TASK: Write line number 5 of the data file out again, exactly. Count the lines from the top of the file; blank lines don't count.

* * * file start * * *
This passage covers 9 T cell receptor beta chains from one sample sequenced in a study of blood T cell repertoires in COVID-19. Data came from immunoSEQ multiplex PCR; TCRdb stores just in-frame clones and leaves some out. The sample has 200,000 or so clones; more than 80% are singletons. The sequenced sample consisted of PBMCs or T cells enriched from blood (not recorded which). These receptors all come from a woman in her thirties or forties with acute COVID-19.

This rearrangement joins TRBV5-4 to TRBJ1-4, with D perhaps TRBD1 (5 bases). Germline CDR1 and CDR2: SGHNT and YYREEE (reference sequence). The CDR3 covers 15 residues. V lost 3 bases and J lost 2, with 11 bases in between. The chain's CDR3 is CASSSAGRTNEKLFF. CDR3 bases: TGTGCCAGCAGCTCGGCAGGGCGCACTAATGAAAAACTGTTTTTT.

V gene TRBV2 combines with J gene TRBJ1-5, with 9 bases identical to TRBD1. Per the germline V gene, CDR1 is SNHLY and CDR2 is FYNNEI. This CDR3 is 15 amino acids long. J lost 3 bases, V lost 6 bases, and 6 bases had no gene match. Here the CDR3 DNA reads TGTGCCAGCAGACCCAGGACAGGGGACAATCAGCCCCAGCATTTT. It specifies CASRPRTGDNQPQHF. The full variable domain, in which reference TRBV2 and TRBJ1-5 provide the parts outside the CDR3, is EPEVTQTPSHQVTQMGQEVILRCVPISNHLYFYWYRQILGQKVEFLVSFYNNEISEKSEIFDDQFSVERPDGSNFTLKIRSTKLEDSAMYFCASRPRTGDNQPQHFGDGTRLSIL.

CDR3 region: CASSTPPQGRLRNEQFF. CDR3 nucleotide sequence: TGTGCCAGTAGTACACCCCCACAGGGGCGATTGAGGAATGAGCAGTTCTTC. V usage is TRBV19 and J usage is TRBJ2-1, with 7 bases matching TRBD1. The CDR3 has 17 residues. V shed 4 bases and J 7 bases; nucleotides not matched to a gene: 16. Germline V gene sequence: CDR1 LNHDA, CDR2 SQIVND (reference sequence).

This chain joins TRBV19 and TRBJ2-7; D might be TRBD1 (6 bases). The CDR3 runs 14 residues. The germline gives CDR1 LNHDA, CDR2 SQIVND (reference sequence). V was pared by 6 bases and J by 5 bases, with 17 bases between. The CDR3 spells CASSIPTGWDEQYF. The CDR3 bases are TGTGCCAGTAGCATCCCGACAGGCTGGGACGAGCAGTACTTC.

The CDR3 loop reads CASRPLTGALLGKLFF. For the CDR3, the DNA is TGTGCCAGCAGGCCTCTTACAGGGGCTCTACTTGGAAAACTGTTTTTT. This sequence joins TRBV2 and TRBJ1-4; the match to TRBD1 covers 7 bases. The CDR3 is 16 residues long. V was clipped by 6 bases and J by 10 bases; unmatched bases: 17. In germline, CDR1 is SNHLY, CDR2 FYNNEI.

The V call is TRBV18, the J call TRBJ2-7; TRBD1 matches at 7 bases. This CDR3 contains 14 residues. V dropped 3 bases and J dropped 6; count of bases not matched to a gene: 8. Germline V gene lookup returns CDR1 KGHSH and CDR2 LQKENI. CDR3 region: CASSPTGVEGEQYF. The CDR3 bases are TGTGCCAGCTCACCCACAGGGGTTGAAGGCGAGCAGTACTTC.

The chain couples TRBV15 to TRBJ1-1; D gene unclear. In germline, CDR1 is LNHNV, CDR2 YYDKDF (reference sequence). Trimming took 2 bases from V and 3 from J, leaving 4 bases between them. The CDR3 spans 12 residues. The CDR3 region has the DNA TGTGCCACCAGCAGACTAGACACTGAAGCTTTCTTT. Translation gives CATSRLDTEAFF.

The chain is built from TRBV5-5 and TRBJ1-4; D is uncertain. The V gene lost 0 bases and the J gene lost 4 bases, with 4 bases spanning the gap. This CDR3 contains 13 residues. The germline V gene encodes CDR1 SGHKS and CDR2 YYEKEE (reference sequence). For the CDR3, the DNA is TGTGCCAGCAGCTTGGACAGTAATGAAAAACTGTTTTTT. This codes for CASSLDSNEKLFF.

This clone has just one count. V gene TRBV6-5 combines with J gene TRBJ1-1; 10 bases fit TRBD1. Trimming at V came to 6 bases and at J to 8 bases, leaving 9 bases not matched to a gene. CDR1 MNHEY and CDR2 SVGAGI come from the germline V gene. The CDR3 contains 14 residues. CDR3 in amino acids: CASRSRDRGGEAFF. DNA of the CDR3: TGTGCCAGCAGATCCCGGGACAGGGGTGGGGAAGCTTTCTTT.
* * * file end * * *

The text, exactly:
This chain joins TRBV19 and TRBJ2-7; D might be TRBD1 (6 bases). The CDR3 runs 14 residues. The germline gives CDR1 LNHDA, CDR2 SQIVND (reference sequence). V was pared by 6 bases and J by 5 bases, with 17 bases between. The CDR3 spells CASSIPTGWDEQYF. The CDR3 bases are TGTGCCAGTAGCATCCCGACAGGCTGGGACGAGCAGTACTTC.